What is Tinnitus?

Tinnitus is the medical term for sounds you hear in your head, that no one else can. A person with tinnitus will often hear a whistling, humming, buzzing, whooshing, clicking or ringing in their ears, even when there is nothing in the area that is emitting that particular sound. It may be intermittent or last only a short time or never really go away. It may get worse when there is little to no surrounding noise, and many tinnitus sufferers may find that their symptoms are much more noticeable when they try to sleep.

How Common Is Tinnitus?

Tinnitus is incredibly common. It affects 17% of the world population and over 50 million people alone in the United States. Of the 50 million Americans that suffer from tinnitus, around 40 million have a less severe form that is best described as annoying and troubling, while the other 10 million have a more debilitating form of tinnitus that makes living a normal day-to-day life nearly impossible.

The sound a tinnitus sufferer is hearing is actually being generated by the part of their ear known as the cochlea. It’s a very complicated organ with sensory hairs, internal fluid and nerve receptors, that when damaged (or as it naturally degrades as you get older), can cause it to send incorrect input into your brain.

In layman’s terms, because it’s no longer working as well as it used to, it thinks there’s a ringing sound in the area and tells your brain to generate that sound in your head.


Tinnitus Statistics


There are two primary causes of tinnitus: environmental and physical.

Environmental Causes

Just over half of all tinnitus cases are caused by external influences. These can include:

Exposure to Loud Noises
A loud work environment that involves the use of power tools, power saws, drills or other noisy equipment may cause temporary bouts of tinnitus. Attending a rock concert can often cause ringing in the ears afterwards and depending upon the length of the exposure, the ringing sound may not go away even after a few days. The longer a person remains in that loud environment, the better their chances will be of developing the condition permanently. These environments can also cause hearing loss.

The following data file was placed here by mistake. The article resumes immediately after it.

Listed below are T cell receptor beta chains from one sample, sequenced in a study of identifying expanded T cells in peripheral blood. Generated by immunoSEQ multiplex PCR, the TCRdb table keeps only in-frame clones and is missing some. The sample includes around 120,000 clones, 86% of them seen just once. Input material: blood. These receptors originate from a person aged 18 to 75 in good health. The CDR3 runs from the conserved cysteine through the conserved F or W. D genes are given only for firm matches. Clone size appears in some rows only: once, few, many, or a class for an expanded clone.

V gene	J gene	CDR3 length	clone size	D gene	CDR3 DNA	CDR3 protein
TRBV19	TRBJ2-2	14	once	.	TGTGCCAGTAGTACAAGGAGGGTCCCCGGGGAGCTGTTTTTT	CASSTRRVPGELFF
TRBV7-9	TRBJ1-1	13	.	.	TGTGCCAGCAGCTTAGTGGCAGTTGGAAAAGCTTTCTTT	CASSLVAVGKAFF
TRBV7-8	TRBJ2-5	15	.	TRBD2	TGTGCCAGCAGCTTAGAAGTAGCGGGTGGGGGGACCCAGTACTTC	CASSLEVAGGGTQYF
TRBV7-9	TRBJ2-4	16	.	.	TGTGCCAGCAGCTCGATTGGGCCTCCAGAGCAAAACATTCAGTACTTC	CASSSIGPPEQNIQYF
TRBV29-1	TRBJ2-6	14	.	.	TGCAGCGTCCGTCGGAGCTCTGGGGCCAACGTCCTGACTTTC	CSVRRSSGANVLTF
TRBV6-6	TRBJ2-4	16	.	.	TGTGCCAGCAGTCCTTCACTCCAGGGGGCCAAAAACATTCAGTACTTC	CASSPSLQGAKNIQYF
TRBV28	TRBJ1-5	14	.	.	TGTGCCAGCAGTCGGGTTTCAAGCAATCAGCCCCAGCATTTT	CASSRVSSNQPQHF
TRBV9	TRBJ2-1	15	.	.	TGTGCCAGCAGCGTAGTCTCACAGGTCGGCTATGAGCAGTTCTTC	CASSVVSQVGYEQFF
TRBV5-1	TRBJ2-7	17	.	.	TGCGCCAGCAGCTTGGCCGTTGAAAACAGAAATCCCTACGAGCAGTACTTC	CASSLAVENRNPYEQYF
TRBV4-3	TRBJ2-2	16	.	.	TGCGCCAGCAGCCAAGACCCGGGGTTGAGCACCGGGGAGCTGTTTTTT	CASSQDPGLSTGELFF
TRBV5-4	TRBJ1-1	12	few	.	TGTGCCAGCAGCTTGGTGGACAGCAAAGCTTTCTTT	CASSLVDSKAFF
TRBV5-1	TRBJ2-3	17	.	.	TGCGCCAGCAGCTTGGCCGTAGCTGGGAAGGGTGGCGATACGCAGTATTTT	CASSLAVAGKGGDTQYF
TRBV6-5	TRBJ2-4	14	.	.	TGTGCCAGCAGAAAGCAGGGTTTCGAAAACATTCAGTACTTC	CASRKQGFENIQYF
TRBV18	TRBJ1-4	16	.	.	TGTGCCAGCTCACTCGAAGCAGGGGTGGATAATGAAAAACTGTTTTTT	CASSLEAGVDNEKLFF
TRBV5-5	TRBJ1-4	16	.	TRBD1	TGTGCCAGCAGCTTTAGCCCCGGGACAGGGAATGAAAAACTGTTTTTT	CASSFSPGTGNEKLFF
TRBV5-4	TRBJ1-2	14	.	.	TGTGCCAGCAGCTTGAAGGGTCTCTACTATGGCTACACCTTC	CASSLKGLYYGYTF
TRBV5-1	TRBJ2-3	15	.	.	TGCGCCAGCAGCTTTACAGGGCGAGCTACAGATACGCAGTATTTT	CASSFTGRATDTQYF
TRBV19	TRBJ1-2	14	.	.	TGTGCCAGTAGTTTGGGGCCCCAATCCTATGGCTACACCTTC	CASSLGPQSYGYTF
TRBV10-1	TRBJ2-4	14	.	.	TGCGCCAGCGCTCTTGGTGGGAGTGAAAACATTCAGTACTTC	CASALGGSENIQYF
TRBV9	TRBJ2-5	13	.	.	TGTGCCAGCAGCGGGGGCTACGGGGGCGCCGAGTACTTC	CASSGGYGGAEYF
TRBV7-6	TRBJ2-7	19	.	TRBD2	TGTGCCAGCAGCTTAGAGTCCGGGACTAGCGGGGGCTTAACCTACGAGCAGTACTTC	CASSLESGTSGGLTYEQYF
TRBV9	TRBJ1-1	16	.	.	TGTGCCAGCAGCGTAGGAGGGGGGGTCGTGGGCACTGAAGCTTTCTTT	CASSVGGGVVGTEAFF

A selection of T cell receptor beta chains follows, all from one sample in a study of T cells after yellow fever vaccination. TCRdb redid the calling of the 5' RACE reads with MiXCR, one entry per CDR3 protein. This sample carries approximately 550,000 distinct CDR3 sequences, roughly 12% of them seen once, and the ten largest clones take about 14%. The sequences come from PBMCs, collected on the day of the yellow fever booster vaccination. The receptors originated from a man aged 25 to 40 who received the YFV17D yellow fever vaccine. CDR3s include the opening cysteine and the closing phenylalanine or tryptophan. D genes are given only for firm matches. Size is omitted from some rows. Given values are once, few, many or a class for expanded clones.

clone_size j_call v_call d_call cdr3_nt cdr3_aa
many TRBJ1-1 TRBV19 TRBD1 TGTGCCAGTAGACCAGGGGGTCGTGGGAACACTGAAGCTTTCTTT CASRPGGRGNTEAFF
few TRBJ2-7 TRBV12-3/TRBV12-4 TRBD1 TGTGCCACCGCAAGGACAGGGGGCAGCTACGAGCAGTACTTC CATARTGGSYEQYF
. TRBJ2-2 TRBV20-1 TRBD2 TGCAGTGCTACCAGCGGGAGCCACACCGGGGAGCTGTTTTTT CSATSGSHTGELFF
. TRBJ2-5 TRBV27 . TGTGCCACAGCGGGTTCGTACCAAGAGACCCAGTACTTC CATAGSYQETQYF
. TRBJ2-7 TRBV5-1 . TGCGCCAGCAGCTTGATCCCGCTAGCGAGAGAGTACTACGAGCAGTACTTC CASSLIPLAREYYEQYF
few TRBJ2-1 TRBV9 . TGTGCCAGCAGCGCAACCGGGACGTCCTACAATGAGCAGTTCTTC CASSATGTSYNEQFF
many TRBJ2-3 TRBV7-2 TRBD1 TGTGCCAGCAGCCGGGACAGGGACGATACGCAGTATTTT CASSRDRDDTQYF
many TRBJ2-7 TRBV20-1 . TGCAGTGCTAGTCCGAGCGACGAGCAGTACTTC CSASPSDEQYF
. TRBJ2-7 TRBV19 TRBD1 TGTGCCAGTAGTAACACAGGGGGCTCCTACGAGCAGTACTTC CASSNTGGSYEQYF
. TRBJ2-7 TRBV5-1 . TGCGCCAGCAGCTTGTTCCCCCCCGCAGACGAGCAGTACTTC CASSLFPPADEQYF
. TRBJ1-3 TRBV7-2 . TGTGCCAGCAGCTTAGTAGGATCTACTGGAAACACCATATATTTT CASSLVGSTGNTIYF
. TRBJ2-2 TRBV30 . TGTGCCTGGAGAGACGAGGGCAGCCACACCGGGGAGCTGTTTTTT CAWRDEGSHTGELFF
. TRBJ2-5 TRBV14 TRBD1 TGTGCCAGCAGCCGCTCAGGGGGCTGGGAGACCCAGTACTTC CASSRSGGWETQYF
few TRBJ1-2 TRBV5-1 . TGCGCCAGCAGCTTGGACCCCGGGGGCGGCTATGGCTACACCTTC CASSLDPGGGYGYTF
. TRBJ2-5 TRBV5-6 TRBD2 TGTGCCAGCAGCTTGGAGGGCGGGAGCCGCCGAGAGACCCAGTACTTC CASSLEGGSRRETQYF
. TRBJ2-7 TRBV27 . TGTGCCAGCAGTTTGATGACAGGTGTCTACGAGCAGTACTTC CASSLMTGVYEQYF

Smoking. Contrary to popular belief, there are some external irritants that can cause tinnitus. For example, Nicotine has been proven to be an irritant that can cause someone to develop a ringing in their ears. Smokers may find that their chances of developing the condition may be higher than someone who is a non-smoker. If you’re suffering from tinnitus and you’re a smoker, we recommend quitting as soon as possible.

Medications, Prescription Drugs and Food Additives
Other external irritants that can cause tinnitus are over the counter medications and prescriptions. Even something as simple as aspirin can generate tinnitus. Certain antibiotics and other prescription drugs are also known to cause tinnitus. Two very common ones that have shown to cause tinnitus are quinine and chloroquine which are in malaria medications. Certain diuretics and cancer medications can also cause tinnitus. And some artificial sweeteners have also been linked to tinnitus and other side effects in clinical studies.

Physical Causes

Ringing in the ears can also have physical causes as well. The five most common include:

Vascular issues. Some people have blood vessels near their ears that are capable of causing tinnitus. When the blood pressure is elevated, this increased pressure can cause ringing in the ears or a whooshing sound. Because pregnant women often have elevated blood pressure, they are easily susceptible to tinnitus. An overactive thyroid has also been shown to causes vascular issues that bring on tinnitus.

Changes in the bones of the middle ear. A person’s ear is made up of several different bones: the malleus, Incus and Stapes. In some individuals, these bones may actually change shape or harden over the years. This process is known as otosclerosis and often runs in the family. This can cause ringing in the ears to begin or, if it has already started, to get worse over time.